A chapter within Jerome’s book addresses legal idiosyncrasies and one particular issue is entitled “Learn to be okay with not being number one”, a concept many A-type personalities in the legal profession struggle with. Jerome suggests how to accept the fact that not everyone can be top dog.

“Being kind to one’s self, or being self-compassionate, is, of course, easier said than done. But there are a number of things one can do or practise in order to ensure that you are not giving yourself too hard a time.”

Jerome has some recommendations:

  • Allow yourself days in the week where you can do something completely indulgent, such as a Netflix binge or eating glutinous food. It also means switching off from study at certain hours of the day rather than flogging one’s self.
  • Seeing the bigger picture. If you get a bad mark in your criminal law exam, it doesn’t mean that you’re a failure of a law student, it simply means you got a bad mark in one assessment, in one subject. Don’t conflate issues unnecessarily.
  • Focus on what you can control, not what you can’t. One cannot influence the weather, and so it serves no purpose to get wound up by the rain, as it’s not going to ease the downpour. Focus your attention only on those things over which you have direct influence.

What can firms do?

Mr Doraisamy has taken his personal experiences to law firms and universities in Australia. The core theme of his advocacy at these talks is proactive, individual responsibility.

“When I go into law firms and universities, I argue that lawyers and law students must be proactive, rather than reactive, about looking after their health and wellbeing by way of figuring out what solutions and strategies will work best for them and implement those things as non-negotiable aspects of the daily or weekly schedule.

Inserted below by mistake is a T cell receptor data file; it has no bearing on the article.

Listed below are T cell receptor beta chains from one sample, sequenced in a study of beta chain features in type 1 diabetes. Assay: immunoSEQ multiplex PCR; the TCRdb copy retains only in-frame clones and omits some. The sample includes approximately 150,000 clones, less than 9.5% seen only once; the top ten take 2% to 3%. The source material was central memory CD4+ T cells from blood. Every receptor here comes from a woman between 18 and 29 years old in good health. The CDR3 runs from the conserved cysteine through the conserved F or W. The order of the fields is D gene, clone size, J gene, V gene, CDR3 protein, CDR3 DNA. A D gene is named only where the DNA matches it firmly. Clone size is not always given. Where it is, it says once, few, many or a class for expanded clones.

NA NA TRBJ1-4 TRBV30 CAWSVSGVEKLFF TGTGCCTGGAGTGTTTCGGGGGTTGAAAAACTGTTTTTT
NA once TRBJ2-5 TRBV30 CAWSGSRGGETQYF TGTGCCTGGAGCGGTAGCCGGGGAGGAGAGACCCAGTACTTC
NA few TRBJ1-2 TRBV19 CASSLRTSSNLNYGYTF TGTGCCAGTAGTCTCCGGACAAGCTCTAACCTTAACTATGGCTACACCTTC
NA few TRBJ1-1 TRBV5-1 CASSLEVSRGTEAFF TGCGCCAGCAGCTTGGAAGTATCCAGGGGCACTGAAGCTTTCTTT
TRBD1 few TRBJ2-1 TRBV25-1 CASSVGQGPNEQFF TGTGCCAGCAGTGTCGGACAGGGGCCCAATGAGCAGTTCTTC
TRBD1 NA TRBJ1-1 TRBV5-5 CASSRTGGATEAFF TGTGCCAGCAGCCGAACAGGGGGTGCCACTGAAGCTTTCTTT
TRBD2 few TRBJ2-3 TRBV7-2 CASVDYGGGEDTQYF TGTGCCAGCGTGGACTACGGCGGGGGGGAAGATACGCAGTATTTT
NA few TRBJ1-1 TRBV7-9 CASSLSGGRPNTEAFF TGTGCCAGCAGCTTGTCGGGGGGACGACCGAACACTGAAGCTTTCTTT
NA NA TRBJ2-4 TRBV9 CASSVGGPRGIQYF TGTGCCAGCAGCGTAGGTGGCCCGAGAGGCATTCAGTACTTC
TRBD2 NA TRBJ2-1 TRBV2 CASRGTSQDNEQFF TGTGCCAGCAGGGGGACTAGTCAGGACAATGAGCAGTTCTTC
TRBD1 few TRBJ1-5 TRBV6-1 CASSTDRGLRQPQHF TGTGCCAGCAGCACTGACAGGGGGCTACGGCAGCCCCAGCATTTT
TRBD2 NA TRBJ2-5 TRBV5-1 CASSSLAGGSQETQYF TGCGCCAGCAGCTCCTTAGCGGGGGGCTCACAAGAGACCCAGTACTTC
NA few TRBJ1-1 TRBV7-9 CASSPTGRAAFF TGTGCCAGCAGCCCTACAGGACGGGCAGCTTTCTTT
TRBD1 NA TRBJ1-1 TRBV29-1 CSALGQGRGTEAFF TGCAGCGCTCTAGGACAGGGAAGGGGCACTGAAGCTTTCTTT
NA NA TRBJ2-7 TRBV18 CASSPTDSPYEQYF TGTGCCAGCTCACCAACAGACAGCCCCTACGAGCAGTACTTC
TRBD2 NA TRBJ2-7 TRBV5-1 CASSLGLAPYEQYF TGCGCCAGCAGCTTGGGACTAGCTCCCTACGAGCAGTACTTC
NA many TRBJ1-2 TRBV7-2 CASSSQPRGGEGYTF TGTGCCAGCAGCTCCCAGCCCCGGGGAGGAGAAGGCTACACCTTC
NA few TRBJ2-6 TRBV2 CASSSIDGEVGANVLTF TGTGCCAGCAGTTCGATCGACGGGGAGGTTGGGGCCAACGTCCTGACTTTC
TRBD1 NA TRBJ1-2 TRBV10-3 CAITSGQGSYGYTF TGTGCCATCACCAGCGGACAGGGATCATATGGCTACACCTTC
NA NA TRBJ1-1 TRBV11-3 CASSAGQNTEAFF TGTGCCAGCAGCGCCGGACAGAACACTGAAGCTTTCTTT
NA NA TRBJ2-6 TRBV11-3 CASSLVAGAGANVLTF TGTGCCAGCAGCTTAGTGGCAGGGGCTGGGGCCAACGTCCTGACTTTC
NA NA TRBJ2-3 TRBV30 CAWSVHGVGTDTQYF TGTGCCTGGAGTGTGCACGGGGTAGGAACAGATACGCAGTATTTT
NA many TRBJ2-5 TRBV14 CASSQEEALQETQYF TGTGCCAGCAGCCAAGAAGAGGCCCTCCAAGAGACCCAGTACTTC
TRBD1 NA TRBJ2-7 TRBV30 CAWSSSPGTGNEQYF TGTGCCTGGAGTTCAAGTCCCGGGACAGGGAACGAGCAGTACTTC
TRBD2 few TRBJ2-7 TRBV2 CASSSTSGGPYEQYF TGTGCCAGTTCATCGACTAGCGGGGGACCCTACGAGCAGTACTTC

“Every person is unique and responds differently to external stimuli, and thus what works for me may not necessarily work for you. As such, it’s incumbent upon all of us to figure out what will be best for us.

“If you want to be the best lawyer you can possibly be, you first need to ensure that you are looking after yourself, because unless one is taking a holistic approach to their personal and professional lives, they’ll run the risk of burnout. Law firms need to say that they are looking for lawyers who tick those boxes.”

Jerome’s books (he has also written The Wellness Doctrines for High School Students) are available from the Book Depository and on his own website.

* As well as the guidance, 10% of the proceeds or each book sold goes to the Minds Count Foundation (formerly the Tristan Jepson Memorial Foundation) which works to decrease the incidence of depression and anxiety among youth through reducing the stigma around mental health.